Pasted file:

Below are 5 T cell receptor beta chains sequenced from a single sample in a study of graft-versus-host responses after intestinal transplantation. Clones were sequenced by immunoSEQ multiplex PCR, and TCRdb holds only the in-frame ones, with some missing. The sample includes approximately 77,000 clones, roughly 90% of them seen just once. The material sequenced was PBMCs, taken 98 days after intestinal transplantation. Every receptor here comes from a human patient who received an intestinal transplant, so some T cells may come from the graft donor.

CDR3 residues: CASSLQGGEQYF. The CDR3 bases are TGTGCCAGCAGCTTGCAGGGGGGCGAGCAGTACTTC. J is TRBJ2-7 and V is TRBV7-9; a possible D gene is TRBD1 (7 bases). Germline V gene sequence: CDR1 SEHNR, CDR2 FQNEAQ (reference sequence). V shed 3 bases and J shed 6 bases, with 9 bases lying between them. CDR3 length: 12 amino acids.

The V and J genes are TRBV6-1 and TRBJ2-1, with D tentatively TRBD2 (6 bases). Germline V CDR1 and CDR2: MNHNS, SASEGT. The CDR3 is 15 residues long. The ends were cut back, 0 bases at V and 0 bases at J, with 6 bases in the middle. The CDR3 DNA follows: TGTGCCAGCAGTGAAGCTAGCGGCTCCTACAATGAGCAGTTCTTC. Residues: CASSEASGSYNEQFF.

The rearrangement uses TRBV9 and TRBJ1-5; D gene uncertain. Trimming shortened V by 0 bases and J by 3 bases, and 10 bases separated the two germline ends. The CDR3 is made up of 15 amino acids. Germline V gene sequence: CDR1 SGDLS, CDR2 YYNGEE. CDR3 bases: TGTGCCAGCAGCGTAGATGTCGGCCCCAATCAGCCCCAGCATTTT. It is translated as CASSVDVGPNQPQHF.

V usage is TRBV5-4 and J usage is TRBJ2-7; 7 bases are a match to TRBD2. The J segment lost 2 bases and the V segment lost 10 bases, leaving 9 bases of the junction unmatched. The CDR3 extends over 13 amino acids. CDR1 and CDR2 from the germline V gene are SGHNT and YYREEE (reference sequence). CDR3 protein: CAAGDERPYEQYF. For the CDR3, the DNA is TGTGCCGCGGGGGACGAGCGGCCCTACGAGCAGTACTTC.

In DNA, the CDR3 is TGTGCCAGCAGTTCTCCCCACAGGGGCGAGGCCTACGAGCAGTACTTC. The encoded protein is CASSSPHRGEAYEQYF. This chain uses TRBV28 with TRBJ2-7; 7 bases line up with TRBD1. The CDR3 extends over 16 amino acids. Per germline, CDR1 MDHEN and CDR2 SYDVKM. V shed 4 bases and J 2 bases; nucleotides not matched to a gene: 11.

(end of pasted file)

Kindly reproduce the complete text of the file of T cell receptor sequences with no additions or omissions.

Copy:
Below are 5 T cell receptor beta chains sequenced from a single sample in a study of graft-versus-host responses after intestinal transplantation. Clones were sequenced by immunoSEQ multiplex PCR, and TCRdb holds only the in-frame ones, with some missing. The sample includes approximately 77,000 clones, roughly 90% of them seen just once. The material sequenced was PBMCs, taken 98 days after intestinal transplantation. Every receptor here comes from a human patient who received an intestinal transplant, so some T cells may come from the graft donor.

CDR3 residues: CASSLQGGEQYF. The CDR3 bases are TGTGCCAGCAGCTTGCAGGGGGGCGAGCAGTACTTC. J is TRBJ2-7 and V is TRBV7-9; a possible D gene is TRBD1 (7 bases). Germline V gene sequence: CDR1 SEHNR, CDR2 FQNEAQ (reference sequence). V shed 3 bases and J shed 6 bases, with 9 bases lying between them. CDR3 length: 12 amino acids.

The V and J genes are TRBV6-1 and TRBJ2-1, with D tentatively TRBD2 (6 bases). Germline V CDR1 and CDR2: MNHNS, SASEGT. The CDR3 is 15 residues long. The ends were cut back, 0 bases at V and 0 bases at J, with 6 bases in the middle. The CDR3 DNA follows: TGTGCCAGCAGTGAAGCTAGCGGCTCCTACAATGAGCAGTTCTTC. Residues: CASSEASGSYNEQFF.

The rearrangement uses TRBV9 and TRBJ1-5; D gene uncertain. Trimming shortened V by 0 bases and J by 3 bases, and 10 bases separated the two germline ends. The CDR3 is made up of 15 amino acids. Germline V gene sequence: CDR1 SGDLS, CDR2 YYNGEE. CDR3 bases: TGTGCCAGCAGCGTAGATGTCGGCCCCAATCAGCCCCAGCATTTT. It is translated as CASSVDVGPNQPQHF.

V usage is TRBV5-4 and J usage is TRBJ2-7; 7 bases are a match to TRBD2. The J segment lost 2 bases and the V segment lost 10 bases, leaving 9 bases of the junction unmatched. The CDR3 extends over 13 amino acids. CDR1 and CDR2 from the germline V gene are SGHNT and YYREEE (reference sequence). CDR3 protein: CAAGDERPYEQYF. For the CDR3, the DNA is TGTGCCGCGGGGGACGAGCGGCCCTACGAGCAGTACTTC.

In DNA, the CDR3 is TGTGCCAGCAGTTCTCCCCACAGGGGCGAGGCCTACGAGCAGTACTTC. The encoded protein is CASSSPHRGEAYEQYF. This chain uses TRBV28 with TRBJ2-7; 7 bases line up with TRBD1. The CDR3 extends over 16 amino acids. Per germline, CDR1 MDHEN and CDR2 SYDVKM. V shed 4 bases and J 2 bases; nucleotides not matched to a gene: 11.